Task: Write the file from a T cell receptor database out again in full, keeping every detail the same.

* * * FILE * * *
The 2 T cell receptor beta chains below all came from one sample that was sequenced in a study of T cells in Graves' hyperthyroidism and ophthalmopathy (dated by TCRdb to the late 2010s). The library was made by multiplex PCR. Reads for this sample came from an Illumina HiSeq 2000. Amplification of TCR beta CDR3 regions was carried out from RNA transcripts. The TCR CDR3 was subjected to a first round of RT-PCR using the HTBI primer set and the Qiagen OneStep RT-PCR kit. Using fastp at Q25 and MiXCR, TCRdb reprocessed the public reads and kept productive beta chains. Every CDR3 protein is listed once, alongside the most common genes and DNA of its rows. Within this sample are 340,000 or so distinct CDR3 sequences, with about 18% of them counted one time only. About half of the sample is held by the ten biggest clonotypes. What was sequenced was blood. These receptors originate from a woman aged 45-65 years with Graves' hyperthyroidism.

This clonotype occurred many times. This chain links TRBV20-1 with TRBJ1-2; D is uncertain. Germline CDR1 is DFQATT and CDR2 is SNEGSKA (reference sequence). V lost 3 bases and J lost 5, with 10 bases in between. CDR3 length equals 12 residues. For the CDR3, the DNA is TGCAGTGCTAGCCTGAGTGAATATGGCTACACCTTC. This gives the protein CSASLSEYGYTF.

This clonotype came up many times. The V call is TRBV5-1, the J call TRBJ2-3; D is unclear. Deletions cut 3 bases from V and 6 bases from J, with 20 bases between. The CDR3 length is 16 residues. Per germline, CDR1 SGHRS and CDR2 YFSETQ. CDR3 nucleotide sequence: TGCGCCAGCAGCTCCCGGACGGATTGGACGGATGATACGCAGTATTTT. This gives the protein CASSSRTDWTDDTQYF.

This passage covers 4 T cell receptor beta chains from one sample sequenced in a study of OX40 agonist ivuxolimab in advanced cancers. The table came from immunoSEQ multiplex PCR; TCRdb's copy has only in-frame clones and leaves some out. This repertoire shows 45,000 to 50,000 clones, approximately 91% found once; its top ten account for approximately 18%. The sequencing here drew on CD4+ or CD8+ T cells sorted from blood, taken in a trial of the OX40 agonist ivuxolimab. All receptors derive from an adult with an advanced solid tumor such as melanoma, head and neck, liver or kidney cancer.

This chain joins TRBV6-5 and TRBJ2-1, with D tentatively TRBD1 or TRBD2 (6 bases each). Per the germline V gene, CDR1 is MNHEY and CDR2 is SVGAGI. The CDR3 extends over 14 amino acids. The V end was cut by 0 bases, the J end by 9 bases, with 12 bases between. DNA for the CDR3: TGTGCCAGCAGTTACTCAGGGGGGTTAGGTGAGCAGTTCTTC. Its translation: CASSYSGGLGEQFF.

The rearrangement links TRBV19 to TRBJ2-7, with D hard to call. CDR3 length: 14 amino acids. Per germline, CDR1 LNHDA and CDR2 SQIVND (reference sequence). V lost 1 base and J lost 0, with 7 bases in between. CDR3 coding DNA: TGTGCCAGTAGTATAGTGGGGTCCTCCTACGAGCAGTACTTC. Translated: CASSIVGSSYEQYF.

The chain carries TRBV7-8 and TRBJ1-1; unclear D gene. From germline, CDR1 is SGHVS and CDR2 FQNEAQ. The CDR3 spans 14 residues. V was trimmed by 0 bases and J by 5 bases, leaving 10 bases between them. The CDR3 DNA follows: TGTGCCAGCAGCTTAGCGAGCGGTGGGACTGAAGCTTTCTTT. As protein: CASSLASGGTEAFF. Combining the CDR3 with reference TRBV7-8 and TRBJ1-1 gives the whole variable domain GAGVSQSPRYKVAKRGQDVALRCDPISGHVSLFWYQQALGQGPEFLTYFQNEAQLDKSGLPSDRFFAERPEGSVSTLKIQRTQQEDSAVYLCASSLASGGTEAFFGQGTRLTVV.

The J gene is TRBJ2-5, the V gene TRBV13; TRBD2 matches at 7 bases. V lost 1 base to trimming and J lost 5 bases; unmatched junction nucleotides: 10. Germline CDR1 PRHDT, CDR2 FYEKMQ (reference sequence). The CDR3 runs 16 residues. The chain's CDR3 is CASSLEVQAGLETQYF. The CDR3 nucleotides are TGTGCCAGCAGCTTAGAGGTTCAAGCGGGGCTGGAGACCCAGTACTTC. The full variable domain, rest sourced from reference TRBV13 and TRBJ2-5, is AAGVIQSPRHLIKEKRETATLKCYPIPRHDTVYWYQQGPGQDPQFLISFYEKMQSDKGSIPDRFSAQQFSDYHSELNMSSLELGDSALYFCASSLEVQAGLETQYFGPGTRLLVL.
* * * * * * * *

The 2 T cell receptor beta chains below all came from one sample that was sequenced in a study of T cells in Graves' hyperthyroidism and ophthalmopathy (dated by TCRdb to the late 2010s). The library was made by multiplex PCR. Reads for this sample came from an Illumina HiSeq 2000. Amplification of TCR beta CDR3 regions was carried out from RNA transcripts. The TCR CDR3 was subjected to a first round of RT-PCR using the HTBI primer set and the Qiagen OneStep RT-PCR kit. Using fastp at Q25 and MiXCR, TCRdb reprocessed the public reads and kept productive beta chains. Every CDR3 protein is listed once, alongside the most common genes and DNA of its rows. Within this sample are 340,000 or so distinct CDR3 sequences, with about 18% of them counted one time only. About half of the sample is held by the ten biggest clonotypes. What was sequenced was blood. These receptors originate from a woman aged 45-65 years with Graves' hyperthyroidism.

This clonotype occurred many times. This chain links TRBV20-1 with TRBJ1-2; D is uncertain. Germline CDR1 is DFQATT and CDR2 is SNEGSKA (reference sequence). V lost 3 bases and J lost 5, with 10 bases in between. CDR3 length equals 12 residues. For the CDR3, the DNA is TGCAGTGCTAGCCTGAGTGAATATGGCTACACCTTC. This gives the protein CSASLSEYGYTF.

This clonotype came up many times. The V call is TRBV5-1, the J call TRBJ2-3; D is unclear. Deletions cut 3 bases from V and 6 bases from J, with 20 bases between. The CDR3 length is 16 residues. Per germline, CDR1 SGHRS and CDR2 YFSETQ. CDR3 nucleotide sequence: TGCGCCAGCAGCTCCCGGACGGATTGGACGGATGATACGCAGTATTTT. This gives the protein CASSSRTDWTDDTQYF.

This passage covers 4 T cell receptor beta chains from one sample sequenced in a study of OX40 agonist ivuxolimab in advanced cancers. The table came from immunoSEQ multiplex PCR; TCRdb's copy has only in-frame clones and leaves some out. This repertoire shows 45,000 to 50,000 clones, approximately 91% found once; its top ten account for approximately 18%. The sequencing here drew on CD4+ or CD8+ T cells sorted from blood, taken in a trial of the OX40 agonist ivuxolimab. All receptors derive from an adult with an advanced solid tumor such as melanoma, head and neck, liver or kidney cancer.

This chain joins TRBV6-5 and TRBJ2-1, with D tentatively TRBD1 or TRBD2 (6 bases each). Per the germline V gene, CDR1 is MNHEY and CDR2 is SVGAGI. The CDR3 extends over 14 amino acids. The V end was cut by 0 bases, the J end by 9 bases, with 12 bases between. DNA for the CDR3: TGTGCCAGCAGTTACTCAGGGGGGTTAGGTGAGCAGTTCTTC. Its translation: CASSYSGGLGEQFF.

The rearrangement links TRBV19 to TRBJ2-7, with D hard to call. CDR3 length: 14 amino acids. Per germline, CDR1 LNHDA and CDR2 SQIVND (reference sequence). V lost 1 base and J lost 0, with 7 bases in between. CDR3 coding DNA: TGTGCCAGTAGTATAGTGGGGTCCTCCTACGAGCAGTACTTC. Translated: CASSIVGSSYEQYF.

The chain carries TRBV7-8 and TRBJ1-1; unclear D gene. From germline, CDR1 is SGHVS and CDR2 FQNEAQ. The CDR3 spans 14 residues. V was trimmed by 0 bases and J by 5 bases, leaving 10 bases between them. The CDR3 DNA follows: TGTGCCAGCAGCTTAGCGAGCGGTGGGACTGAAGCTTTCTTT. As protein: CASSLASGGTEAFF. Combining the CDR3 with reference TRBV7-8 and TRBJ1-1 gives the whole variable domain GAGVSQSPRYKVAKRGQDVALRCDPISGHVSLFWYQQALGQGPEFLTYFQNEAQLDKSGLPSDRFFAERPEGSVSTLKIQRTQQEDSAVYLCASSLASGGTEAFFGQGTRLTVV.

The J gene is TRBJ2-5, the V gene TRBV13; TRBD2 matches at 7 bases. V lost 1 base to trimming and J lost 5 bases; unmatched junction nucleotides: 10. Germline CDR1 PRHDT, CDR2 FYEKMQ (reference sequence). The CDR3 runs 16 residues. The chain's CDR3 is CASSLEVQAGLETQYF. The CDR3 nucleotides are TGTGCCAGCAGCTTAGAGGTTCAAGCGGGGCTGGAGACCCAGTACTTC. The full variable domain, rest sourced from reference TRBV13 and TRBJ2-5, is AAGVIQSPRHLIKEKRETATLKCYPIPRHDTVYWYQQGPGQDPQFLISFYEKMQSDKGSIPDRFSAQQFSDYHSELNMSSLELGDSALYFCASSLEVQAGLETQYFGPGTRLLVL.